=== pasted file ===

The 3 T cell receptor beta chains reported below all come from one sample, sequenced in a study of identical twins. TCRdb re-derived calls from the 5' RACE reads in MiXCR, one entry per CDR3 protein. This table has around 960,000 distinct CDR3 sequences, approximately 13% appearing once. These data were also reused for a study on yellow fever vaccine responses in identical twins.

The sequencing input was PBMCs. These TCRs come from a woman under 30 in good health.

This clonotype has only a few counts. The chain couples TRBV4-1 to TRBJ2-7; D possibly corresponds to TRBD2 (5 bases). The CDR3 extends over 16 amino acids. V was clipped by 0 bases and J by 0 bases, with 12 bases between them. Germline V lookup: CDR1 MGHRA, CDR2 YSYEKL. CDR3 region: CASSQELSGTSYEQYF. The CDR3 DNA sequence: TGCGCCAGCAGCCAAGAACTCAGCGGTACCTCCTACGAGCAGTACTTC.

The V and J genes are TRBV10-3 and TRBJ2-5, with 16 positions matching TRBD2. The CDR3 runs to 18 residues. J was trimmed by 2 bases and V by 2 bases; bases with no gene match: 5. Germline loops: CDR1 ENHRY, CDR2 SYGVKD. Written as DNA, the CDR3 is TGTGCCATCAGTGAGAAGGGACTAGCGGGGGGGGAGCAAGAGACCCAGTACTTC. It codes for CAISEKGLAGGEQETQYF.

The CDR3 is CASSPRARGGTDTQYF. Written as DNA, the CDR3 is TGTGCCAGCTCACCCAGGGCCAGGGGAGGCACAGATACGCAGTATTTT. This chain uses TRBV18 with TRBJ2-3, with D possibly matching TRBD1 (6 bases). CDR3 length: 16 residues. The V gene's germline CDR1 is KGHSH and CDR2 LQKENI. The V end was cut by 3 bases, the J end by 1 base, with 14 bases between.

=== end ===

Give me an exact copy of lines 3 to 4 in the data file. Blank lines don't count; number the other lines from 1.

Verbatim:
This clonotype has only a few counts. The chain couples TRBV4-1 to TRBJ2-7; D possibly corresponds to TRBD2 (5 bases). The CDR3 extends over 16 amino acids. V was clipped by 0 bases and J by 0 bases, with 12 bases between them. Germline V lookup: CDR1 MGHRA, CDR2 YSYEKL. CDR3 region: CASSQELSGTSYEQYF. The CDR3 DNA sequence: TGCGCCAGCAGCCAAGAACTCAGCGGTACCTCCTACGAGCAGTACTTC.

The V and J genes are TRBV10-3 and TRBJ2-5, with 16 positions matching TRBD2. The CDR3 runs to 18 residues. J was trimmed by 2 bases and V by 2 bases; bases with no gene match: 5. Germline loops: CDR1 ENHRY, CDR2 SYGVKD. Written as DNA, the CDR3 is TGTGCCATCAGTGAGAAGGGACTAGCGGGGGGGGAGCAAGAGACCCAGTACTTC. It codes for CAISEKGLAGGEQETQYF.